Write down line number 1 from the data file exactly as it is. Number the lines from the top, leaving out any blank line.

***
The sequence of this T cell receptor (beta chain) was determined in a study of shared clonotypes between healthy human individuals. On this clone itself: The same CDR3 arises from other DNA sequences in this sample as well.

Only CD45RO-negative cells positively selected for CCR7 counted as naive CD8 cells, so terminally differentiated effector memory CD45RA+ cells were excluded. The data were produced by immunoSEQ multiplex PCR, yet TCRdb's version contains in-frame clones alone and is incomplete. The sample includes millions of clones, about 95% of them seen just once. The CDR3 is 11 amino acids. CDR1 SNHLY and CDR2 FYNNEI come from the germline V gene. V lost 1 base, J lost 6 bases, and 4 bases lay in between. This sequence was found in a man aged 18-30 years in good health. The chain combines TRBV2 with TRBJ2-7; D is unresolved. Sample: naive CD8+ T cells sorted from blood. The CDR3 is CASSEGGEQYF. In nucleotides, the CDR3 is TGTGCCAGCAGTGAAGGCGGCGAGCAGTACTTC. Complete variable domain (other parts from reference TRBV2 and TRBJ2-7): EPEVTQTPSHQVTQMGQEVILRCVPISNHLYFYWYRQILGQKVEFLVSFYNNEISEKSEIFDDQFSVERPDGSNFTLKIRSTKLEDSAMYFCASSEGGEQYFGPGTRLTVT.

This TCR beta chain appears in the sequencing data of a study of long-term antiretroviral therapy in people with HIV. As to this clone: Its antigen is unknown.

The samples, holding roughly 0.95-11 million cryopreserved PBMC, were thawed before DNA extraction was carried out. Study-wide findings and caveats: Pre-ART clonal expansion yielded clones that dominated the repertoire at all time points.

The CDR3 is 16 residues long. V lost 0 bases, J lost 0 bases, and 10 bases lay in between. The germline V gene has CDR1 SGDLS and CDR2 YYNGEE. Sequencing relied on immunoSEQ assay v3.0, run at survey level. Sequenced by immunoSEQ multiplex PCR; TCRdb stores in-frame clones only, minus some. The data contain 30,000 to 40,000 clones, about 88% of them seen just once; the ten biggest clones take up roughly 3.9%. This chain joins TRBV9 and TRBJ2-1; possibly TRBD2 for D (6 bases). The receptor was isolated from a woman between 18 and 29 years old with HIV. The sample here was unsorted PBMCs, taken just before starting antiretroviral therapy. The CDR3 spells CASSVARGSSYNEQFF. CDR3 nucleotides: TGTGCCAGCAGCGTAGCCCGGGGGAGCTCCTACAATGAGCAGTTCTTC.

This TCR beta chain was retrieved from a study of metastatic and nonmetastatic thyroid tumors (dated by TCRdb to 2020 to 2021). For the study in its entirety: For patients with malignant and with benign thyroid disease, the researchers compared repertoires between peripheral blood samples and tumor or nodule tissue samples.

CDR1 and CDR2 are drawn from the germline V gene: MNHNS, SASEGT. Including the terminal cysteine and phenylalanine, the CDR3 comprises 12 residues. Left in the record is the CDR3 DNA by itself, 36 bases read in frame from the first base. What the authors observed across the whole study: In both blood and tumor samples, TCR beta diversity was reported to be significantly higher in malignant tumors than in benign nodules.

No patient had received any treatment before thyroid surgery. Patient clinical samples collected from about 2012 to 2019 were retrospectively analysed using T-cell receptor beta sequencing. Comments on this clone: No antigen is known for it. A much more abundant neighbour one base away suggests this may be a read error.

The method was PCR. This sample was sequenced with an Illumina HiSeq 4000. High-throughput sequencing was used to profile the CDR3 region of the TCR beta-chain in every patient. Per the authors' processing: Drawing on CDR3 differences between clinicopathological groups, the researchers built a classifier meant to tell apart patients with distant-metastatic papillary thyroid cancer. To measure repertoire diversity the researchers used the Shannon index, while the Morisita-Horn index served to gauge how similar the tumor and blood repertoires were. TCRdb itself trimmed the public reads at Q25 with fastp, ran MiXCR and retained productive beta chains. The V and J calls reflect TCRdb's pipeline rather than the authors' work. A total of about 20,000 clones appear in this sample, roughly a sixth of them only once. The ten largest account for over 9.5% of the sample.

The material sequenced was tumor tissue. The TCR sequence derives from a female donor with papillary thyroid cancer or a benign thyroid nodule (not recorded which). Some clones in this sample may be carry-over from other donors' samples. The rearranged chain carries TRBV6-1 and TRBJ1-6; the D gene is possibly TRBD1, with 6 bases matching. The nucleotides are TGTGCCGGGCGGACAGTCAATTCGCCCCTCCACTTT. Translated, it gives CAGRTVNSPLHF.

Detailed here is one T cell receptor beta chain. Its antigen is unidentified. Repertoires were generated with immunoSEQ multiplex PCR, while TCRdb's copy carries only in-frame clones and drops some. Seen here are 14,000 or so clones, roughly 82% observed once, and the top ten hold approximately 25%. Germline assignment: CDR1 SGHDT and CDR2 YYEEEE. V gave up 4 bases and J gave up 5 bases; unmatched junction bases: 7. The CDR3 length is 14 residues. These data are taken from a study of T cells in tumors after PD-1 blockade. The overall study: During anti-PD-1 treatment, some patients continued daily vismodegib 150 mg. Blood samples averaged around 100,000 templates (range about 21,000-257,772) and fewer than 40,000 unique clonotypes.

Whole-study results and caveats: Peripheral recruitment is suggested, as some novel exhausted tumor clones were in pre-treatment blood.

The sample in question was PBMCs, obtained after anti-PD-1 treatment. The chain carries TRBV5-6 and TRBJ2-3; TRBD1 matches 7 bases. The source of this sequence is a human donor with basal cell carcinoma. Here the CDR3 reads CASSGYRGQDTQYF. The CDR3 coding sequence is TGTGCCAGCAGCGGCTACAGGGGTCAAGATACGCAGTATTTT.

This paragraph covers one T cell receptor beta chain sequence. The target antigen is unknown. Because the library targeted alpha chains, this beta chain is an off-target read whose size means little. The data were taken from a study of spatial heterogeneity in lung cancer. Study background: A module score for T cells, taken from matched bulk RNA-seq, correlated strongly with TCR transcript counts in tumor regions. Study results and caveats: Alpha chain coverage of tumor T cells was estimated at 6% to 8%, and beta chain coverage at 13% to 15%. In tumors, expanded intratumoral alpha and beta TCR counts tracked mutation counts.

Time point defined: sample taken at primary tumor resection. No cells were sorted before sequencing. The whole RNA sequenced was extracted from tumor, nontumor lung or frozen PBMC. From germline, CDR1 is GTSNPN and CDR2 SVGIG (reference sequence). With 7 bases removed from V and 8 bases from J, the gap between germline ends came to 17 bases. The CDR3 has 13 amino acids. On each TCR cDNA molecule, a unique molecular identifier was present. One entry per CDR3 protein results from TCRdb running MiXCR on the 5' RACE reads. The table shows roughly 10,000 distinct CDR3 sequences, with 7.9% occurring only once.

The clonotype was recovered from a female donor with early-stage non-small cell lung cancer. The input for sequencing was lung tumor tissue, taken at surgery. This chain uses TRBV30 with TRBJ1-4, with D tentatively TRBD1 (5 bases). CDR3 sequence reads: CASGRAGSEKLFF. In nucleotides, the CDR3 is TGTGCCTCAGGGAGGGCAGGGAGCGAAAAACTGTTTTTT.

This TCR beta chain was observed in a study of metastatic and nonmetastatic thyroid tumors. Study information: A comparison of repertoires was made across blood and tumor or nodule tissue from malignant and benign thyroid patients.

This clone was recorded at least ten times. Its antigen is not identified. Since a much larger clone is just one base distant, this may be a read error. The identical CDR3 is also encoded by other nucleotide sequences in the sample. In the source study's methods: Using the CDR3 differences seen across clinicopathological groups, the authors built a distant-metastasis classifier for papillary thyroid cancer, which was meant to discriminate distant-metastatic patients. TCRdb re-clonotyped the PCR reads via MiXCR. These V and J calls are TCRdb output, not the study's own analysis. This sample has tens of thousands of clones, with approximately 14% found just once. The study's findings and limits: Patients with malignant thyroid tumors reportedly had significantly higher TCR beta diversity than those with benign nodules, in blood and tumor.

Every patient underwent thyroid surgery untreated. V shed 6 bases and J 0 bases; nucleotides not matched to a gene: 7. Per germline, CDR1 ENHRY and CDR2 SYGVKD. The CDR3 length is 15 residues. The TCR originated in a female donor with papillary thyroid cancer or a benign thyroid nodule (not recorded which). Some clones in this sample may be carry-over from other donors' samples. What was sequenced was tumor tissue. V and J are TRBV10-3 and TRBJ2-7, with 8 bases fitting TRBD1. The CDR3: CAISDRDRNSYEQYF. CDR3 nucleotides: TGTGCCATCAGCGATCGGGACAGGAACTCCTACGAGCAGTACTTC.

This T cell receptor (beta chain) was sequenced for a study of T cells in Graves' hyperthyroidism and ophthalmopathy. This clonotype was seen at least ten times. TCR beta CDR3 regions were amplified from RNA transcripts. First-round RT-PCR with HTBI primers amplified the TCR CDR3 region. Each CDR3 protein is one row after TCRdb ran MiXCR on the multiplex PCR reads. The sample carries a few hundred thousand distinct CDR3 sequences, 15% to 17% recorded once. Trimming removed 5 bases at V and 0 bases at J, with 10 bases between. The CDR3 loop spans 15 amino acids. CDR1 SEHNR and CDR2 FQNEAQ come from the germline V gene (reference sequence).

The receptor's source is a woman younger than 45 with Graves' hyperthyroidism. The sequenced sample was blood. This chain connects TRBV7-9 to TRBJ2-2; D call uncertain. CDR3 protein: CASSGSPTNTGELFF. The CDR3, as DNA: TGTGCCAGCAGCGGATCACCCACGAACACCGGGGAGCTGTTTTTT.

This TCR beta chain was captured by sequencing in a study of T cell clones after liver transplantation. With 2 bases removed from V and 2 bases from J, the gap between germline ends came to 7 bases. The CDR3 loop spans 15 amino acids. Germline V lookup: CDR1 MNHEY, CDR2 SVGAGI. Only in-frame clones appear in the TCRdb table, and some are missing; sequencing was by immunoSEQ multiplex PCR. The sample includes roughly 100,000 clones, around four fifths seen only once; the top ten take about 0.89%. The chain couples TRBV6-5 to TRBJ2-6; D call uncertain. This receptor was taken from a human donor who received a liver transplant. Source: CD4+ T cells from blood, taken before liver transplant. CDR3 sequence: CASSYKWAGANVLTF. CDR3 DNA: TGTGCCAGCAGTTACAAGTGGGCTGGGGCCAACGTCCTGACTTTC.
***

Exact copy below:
The sequence of this T cell receptor (beta chain) was determined in a study of shared clonotypes between healthy human individuals. On this clone itself: The same CDR3 arises from other DNA sequences in this sample as well.